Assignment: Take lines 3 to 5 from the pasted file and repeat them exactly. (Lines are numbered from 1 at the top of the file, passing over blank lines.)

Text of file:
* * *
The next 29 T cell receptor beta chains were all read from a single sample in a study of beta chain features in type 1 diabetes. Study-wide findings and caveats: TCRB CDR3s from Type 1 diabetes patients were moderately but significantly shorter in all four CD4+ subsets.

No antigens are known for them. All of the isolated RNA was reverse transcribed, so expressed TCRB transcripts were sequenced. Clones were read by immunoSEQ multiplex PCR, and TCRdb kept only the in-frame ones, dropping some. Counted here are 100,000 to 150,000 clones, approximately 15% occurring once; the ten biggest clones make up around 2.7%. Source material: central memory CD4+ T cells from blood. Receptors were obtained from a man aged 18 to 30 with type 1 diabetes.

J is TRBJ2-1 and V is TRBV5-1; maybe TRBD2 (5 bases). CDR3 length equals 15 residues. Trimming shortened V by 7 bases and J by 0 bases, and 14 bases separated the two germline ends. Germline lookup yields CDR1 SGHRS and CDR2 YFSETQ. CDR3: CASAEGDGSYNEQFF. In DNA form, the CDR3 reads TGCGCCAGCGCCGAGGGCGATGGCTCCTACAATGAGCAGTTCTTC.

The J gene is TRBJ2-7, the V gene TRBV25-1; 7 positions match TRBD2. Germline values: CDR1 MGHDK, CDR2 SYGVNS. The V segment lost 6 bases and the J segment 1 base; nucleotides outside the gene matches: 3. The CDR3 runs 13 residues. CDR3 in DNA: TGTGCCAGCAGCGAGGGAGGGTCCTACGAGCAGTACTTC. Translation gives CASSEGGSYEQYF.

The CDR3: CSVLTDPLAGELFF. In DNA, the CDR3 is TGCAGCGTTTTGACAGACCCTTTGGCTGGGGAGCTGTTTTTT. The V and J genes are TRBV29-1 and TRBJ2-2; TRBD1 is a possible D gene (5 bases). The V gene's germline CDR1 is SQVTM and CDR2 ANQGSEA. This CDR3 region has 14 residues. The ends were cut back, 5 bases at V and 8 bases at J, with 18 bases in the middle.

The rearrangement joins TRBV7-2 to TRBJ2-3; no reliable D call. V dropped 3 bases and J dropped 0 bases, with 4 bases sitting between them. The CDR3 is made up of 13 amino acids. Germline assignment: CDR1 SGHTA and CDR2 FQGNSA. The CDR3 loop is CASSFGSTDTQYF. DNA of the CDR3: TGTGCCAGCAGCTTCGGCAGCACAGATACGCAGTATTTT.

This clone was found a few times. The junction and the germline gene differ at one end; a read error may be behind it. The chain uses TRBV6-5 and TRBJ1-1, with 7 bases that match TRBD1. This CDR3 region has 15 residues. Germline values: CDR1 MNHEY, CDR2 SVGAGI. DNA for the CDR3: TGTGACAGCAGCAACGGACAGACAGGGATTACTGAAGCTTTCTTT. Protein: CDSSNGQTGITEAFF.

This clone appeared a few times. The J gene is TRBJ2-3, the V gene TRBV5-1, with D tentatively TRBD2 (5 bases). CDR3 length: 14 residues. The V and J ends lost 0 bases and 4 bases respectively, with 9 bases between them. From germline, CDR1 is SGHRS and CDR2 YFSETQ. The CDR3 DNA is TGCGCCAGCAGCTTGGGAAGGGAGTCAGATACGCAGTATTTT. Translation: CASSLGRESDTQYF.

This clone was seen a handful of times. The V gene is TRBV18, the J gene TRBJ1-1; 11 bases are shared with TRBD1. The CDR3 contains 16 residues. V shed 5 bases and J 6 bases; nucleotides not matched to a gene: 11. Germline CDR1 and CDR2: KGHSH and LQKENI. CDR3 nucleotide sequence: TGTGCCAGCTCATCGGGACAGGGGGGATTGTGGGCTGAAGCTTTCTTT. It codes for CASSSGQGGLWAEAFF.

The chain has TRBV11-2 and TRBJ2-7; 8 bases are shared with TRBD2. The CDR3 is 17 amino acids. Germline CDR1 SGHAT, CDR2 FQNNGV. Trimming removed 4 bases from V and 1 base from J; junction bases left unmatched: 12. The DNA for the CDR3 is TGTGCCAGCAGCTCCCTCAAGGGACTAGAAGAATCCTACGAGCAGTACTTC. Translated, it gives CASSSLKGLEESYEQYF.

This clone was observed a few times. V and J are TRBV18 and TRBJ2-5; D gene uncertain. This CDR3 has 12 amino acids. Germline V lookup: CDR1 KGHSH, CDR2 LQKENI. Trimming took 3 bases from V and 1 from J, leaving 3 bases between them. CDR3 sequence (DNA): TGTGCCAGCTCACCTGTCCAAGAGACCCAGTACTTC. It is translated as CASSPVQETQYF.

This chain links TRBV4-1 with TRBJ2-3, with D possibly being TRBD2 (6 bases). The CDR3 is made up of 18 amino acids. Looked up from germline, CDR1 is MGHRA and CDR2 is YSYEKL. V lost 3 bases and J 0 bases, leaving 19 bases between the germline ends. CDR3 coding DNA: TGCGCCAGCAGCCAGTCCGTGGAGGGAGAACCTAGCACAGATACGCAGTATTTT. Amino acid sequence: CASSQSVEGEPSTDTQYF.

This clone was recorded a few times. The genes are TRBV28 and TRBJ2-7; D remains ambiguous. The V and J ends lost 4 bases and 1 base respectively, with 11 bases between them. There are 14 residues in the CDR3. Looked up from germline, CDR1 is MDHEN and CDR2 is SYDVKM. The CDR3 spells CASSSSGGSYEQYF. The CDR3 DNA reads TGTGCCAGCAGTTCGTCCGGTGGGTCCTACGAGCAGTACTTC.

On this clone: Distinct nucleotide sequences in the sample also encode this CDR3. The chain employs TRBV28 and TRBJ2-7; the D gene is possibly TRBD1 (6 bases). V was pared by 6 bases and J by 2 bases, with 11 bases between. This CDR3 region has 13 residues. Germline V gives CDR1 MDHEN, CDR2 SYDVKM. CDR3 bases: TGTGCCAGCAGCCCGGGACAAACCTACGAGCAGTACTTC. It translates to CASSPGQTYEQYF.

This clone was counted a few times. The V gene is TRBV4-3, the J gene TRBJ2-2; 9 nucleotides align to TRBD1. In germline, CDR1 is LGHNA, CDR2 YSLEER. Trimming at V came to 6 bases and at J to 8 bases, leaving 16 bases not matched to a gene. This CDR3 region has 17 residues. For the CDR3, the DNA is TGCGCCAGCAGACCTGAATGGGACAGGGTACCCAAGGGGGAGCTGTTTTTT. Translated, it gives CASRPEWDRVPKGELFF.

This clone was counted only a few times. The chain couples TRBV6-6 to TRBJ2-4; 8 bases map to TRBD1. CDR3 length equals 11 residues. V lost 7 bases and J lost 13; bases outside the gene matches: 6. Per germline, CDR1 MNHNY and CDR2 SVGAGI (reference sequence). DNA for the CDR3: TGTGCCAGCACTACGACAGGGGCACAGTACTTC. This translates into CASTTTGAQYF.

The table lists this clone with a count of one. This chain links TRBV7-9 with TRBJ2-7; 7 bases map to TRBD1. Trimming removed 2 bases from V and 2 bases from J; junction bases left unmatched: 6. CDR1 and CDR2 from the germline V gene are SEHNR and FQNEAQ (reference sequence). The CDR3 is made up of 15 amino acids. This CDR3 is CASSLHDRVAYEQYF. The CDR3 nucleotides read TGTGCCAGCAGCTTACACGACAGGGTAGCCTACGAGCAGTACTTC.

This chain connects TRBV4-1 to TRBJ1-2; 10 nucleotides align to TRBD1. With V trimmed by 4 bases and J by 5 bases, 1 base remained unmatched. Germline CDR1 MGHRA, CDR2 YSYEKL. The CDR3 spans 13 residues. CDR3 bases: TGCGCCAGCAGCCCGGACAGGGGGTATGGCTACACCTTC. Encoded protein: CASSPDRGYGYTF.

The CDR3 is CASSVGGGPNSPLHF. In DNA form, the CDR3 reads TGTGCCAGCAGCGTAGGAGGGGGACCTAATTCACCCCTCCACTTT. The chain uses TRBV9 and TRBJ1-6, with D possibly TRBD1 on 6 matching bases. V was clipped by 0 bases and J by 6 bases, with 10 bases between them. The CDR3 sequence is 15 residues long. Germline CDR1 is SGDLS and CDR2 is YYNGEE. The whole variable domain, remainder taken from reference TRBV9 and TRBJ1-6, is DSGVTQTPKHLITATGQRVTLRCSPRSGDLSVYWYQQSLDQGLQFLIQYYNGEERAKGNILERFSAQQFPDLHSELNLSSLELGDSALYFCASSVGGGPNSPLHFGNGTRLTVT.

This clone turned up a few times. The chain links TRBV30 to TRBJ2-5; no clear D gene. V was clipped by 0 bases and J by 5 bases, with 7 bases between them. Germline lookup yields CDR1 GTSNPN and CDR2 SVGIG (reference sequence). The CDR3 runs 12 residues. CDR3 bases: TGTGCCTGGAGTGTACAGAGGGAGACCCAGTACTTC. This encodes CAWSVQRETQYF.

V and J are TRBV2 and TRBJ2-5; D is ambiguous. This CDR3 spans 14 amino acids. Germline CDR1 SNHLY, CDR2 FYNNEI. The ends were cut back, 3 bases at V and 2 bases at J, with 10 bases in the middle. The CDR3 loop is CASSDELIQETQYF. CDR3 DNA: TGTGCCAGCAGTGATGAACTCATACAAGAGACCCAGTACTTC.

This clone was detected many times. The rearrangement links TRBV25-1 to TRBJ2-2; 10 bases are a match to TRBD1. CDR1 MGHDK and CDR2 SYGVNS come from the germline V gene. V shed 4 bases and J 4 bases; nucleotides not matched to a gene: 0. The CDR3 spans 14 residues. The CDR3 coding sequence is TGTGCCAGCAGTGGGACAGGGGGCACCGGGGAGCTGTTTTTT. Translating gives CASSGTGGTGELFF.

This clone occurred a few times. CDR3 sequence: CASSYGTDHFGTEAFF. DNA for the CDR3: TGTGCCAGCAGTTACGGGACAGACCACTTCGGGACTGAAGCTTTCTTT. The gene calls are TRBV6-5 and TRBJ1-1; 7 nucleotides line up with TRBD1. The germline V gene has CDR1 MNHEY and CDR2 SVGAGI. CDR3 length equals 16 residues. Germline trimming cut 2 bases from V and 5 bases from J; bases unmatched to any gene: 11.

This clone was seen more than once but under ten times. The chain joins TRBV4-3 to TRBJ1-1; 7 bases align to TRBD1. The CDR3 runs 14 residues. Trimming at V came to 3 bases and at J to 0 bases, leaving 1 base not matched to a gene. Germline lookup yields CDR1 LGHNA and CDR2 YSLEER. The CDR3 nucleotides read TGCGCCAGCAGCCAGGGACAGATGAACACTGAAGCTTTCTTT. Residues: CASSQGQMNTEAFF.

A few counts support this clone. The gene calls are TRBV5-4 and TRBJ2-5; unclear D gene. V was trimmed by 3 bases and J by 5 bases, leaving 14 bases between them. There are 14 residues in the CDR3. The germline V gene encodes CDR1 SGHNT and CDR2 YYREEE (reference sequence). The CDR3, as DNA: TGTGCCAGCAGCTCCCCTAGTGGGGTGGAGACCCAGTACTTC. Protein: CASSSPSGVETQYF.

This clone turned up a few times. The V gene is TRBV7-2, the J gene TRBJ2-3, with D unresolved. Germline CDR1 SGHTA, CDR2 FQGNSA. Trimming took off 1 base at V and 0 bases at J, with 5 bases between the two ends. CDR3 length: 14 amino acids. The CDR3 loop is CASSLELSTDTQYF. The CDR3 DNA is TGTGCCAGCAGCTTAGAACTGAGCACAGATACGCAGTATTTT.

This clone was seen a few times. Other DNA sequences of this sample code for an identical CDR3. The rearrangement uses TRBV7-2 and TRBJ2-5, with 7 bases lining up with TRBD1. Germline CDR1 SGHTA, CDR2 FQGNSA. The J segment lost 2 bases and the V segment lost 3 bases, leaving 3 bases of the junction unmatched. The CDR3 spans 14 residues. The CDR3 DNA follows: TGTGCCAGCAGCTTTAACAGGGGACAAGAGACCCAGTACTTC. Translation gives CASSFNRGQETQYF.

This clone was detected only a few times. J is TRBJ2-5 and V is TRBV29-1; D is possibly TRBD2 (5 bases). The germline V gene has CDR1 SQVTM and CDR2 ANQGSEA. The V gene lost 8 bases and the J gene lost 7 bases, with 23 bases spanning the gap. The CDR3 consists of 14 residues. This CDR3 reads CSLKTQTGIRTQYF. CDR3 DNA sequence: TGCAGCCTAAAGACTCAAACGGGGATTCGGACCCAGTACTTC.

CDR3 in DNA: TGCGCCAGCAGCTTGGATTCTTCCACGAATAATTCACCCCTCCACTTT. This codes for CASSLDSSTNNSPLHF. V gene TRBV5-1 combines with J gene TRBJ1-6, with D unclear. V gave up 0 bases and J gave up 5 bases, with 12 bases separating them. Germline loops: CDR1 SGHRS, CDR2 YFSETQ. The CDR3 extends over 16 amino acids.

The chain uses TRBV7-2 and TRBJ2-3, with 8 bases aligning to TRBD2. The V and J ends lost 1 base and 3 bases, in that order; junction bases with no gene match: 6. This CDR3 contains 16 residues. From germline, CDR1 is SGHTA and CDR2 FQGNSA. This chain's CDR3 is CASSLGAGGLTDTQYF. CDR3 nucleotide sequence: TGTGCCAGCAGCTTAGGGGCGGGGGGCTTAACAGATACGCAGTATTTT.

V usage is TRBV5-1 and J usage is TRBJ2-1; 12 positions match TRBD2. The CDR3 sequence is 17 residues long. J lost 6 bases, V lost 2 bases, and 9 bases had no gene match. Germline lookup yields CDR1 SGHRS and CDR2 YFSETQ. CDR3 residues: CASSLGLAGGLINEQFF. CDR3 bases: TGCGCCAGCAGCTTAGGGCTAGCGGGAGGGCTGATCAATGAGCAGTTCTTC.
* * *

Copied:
J is TRBJ2-1 and V is TRBV5-1; maybe TRBD2 (5 bases). CDR3 length equals 15 residues. Trimming shortened V by 7 bases and J by 0 bases, and 14 bases separated the two germline ends. Germline lookup yields CDR1 SGHRS and CDR2 YFSETQ. CDR3: CASAEGDGSYNEQFF. In DNA form, the CDR3 reads TGCGCCAGCGCCGAGGGCGATGGCTCCTACAATGAGCAGTTCTTC.

The J gene is TRBJ2-7, the V gene TRBV25-1; 7 positions match TRBD2. Germline values: CDR1 MGHDK, CDR2 SYGVNS. The V segment lost 6 bases and the J segment 1 base; nucleotides outside the gene matches: 3. The CDR3 runs 13 residues. CDR3 in DNA: TGTGCCAGCAGCGAGGGAGGGTCCTACGAGCAGTACTTC. Translation gives CASSEGGSYEQYF.

The CDR3: CSVLTDPLAGELFF. In DNA, the CDR3 is TGCAGCGTTTTGACAGACCCTTTGGCTGGGGAGCTGTTTTTT. The V and J genes are TRBV29-1 and TRBJ2-2; TRBD1 is a possible D gene (5 bases). The V gene's germline CDR1 is SQVTM and CDR2 ANQGSEA. This CDR3 region has 14 residues. The ends were cut back, 5 bases at V and 8 bases at J, with 18 bases in the middle.